Personalities


(interview by CWG President Sheila Wright)

Sheila: Hello Al, and welcome to “The Writer’s Journey!”

You are one of the original members of CWG, and it is a pleasure for me to introduce you to our readers and to share the exciting news of your new book Mutiny and the Mouse: Seymour in the Pacific.

Al: Thank you Sheila and the CWG for inviting me to chat with you about my work.

Sheila: I like to start off interviews by asking writers how they came to write for children. How did you transition from writing technical articles and books in computer technology to writing children’s stories?

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Halloween is drawing near and a great pick for the season is The Legend of the Jersey Devil, a picture book by Trinka Hakes Noble (2013). Review by Sheila Wright.

Travel, if you dare, into the dark, misty swamps of the Pine Barrens, with award-winning author Trinka Hakes Noble, as she retells the legend of the Jersey Devil. With language reminiscent of the early 18th century, the story recounts a stormy night when one Mrs. Leeds, a suspected witch, gives birth to her 13th child—the Jersey Devil. The author weaves a wondrous tale of woe about colonial inhabitants of the “Pines” who are tormented by this awful creature with the head of a horse, wings of a bat, hooves of a goat, and fiery blazing eyes.


Reviewer Sheila Wright,
NJCWG Co-Founder

The author’s language is rich in description, and the artwork by Gerald Kelley completes the spooky atmosphere that keeps us on the edge of our seats. Readers can almost feel the night coolness from the fog-laden swamps and breathe the dank air of the bogs as the Jersey Devil roams the countryside preying on his victims. Though a frightening tale, the illustrations also draw upon humorous aspects of the story, which to some degree, lighten and add to the fun of reading it.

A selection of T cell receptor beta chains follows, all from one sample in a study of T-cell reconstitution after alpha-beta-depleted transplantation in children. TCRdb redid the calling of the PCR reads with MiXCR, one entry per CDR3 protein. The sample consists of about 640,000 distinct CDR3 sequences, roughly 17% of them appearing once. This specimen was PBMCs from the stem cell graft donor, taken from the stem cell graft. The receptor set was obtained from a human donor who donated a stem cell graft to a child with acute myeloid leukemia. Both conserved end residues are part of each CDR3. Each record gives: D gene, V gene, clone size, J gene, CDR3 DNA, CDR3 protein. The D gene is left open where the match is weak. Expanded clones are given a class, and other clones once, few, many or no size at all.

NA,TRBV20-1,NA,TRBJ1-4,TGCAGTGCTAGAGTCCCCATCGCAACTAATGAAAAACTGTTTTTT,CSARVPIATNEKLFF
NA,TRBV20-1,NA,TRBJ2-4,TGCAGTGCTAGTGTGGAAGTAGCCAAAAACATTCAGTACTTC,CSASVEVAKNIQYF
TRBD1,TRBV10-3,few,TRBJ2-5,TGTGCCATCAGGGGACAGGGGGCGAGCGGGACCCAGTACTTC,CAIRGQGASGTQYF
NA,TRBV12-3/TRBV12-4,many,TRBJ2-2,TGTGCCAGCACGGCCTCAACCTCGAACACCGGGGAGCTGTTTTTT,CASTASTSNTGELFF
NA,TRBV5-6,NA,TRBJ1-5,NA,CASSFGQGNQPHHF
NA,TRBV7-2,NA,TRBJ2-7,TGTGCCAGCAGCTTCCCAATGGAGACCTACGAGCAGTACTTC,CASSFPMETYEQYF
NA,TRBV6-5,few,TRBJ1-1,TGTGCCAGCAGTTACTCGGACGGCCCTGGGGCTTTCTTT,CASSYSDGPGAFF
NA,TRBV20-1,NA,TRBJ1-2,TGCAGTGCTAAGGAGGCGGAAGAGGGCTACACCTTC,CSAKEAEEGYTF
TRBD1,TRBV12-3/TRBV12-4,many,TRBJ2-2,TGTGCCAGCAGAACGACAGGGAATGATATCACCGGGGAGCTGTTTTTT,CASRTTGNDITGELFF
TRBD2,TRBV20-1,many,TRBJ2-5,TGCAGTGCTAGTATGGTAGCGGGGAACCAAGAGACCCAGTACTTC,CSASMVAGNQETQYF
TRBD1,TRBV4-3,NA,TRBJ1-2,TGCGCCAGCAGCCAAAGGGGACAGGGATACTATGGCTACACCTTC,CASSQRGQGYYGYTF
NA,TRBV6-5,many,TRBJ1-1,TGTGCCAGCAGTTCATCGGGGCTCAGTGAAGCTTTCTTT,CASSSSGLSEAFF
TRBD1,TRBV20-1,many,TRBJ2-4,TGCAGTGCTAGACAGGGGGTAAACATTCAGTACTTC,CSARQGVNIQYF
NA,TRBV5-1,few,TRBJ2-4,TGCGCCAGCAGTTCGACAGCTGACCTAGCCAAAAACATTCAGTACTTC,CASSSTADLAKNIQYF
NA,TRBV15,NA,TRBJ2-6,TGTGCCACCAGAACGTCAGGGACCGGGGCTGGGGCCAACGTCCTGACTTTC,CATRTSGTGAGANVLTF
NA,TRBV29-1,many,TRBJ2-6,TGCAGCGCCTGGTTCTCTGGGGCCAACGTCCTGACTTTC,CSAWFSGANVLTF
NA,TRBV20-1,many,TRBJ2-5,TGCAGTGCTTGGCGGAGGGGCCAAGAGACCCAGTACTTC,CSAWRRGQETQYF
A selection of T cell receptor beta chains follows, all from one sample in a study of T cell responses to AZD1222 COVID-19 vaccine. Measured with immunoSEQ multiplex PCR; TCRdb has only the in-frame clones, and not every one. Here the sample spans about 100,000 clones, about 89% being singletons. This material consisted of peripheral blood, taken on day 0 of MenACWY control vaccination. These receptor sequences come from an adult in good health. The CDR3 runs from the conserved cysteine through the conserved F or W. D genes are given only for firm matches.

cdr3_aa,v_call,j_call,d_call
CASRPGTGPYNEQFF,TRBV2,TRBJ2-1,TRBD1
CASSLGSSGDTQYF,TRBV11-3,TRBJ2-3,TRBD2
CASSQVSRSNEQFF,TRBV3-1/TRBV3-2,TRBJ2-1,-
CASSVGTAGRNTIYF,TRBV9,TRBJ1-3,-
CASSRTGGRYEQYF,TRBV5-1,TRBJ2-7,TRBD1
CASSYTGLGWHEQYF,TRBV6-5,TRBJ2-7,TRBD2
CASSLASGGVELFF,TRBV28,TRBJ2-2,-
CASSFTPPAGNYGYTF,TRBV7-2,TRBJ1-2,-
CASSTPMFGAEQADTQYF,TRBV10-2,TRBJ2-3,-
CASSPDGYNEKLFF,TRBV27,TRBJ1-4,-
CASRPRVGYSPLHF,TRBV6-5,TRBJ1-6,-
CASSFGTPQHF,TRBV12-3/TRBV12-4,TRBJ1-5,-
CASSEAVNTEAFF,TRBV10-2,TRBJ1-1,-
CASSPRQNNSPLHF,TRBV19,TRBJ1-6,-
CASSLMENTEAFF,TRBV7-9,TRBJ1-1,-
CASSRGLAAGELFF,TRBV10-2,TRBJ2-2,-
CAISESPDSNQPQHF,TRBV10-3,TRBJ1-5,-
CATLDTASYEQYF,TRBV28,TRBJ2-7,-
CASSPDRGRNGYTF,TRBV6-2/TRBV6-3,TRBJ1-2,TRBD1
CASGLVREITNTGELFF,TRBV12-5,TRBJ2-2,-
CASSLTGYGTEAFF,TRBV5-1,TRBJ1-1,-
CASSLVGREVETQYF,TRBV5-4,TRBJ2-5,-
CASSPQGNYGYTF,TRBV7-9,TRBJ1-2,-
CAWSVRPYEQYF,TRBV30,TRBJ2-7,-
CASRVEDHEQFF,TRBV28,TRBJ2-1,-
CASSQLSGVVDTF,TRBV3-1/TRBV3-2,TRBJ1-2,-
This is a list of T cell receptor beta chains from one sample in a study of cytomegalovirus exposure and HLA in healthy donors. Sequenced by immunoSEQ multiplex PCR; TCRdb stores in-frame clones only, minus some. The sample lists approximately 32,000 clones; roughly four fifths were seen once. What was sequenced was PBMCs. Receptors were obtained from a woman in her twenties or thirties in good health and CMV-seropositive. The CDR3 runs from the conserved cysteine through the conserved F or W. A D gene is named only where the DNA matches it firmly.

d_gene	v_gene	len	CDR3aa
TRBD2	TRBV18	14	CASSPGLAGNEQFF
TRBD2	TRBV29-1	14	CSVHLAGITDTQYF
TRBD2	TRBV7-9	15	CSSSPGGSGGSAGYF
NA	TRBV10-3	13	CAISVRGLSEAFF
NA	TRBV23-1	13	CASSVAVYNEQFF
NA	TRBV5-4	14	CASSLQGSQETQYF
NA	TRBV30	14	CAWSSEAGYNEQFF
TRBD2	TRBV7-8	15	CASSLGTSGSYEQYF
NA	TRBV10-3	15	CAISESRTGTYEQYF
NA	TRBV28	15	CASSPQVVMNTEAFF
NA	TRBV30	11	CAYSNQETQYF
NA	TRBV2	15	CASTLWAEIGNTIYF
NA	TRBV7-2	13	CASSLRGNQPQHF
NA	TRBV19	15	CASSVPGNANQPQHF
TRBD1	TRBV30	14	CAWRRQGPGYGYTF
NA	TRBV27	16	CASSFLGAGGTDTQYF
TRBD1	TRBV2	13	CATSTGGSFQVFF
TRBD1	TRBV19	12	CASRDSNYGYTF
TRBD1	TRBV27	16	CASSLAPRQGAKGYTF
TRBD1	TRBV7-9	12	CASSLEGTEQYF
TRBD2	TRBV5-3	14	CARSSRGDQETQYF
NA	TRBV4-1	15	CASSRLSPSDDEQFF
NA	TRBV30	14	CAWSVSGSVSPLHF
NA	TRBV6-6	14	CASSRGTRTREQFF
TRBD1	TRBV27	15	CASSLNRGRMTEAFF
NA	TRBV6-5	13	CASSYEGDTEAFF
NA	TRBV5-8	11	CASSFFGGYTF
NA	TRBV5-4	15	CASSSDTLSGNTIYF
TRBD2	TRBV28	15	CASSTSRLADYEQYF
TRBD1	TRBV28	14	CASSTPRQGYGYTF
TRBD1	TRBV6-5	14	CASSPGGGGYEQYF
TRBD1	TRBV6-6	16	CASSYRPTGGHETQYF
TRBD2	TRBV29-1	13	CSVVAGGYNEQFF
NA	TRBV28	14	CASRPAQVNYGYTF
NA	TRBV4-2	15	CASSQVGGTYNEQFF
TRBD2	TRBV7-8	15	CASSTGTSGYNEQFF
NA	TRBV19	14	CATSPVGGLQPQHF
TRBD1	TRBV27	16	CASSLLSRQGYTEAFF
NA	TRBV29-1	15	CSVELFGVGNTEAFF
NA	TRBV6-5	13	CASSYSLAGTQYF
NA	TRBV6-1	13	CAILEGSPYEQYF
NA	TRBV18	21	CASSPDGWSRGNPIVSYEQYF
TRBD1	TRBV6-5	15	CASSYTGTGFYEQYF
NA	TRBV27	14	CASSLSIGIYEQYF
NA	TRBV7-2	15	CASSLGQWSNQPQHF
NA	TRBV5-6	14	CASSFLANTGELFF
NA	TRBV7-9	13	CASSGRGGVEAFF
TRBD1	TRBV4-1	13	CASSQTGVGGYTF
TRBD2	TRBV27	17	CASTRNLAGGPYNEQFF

The author, a longtime New Jersey resident, writes about the Pine Barrens with the confidence of someone who knows this intriguing coastal region and its historic mysteries well. The illustrations are an excellent match to a fresh look at an old legend.

Rated on Amazon.com as being best for grades 2-5. In my own view, I would lean towards the upper end of this grade range.

   

REGISTRATION OPEN NOW! 
AN EVENING WITH LINDA SUE PARK, Princeton Theological Seminary (Adams House)

Sunday April 21, 2013 from 6:30 p.m. to 8:30 p.m. 

We are excited to announce that the awesome Linda Sue Park (Newbery winner, no less!) will be visiting Princeton in April and we have snagged her for a Wine & Cheese evening with NJSCWBI - yay! Registration is now open, just click the link below. Only $35 a ticket (scbwi members), $45 (non-scbwi members). Linda Sue will be talking about her process of writing across genres, sharing tips and tricks of her trade — and there will also be an opportunity to ask questions and have books signed. Space is limited and you must be registered to attend. This event is NOT to be missed folks!  

TO REGISTER FOR LINDA SUE PARK, CLICK HERE!
 

Award News from Candlewick

House Held Up By Trees is a

2012 New York Times Book Review

Best Illustrated Children’s Book!  

House Held Up cover
House Held Up By Trees
by Ted Kooser
illustrated by Jon Klassen

978-0-7636-5107-7

Every year since 1952, the New York Times Book Review has asked a panel of judges to select the ten best books from among the several thousand children’s picture books published that year. This year marks the 60th anniversary of the Best Illustrated Awards. The 2012 list will be featured in the November 11 special children’s issue of the Book Review.
Our mailing address is:
Candlewick Press
99 Dover Street
Somerville, MA 02144

Our website:
www.candlewick.com

Meet Lemony Snicket AKA Daniel Handler

ONLY NEW YORK APPEARANCE!

Wednesday, October 24 at 6pm
The mysterious author of A Series of Unfortunate Events talks with fans of all ages about the first book in his long-awaited, four-volume, tell-all autobiographical series, All the Wrong Questions – in which the author spills all the juicy details about his early life as an apprentice.
Join us for a exclusive sit-down with the notorious author and Sarah Vowell of This American Life – including behind-the-scenes multimedia, a laugh-out-loud excerpt read by the author, and an audience Q&A.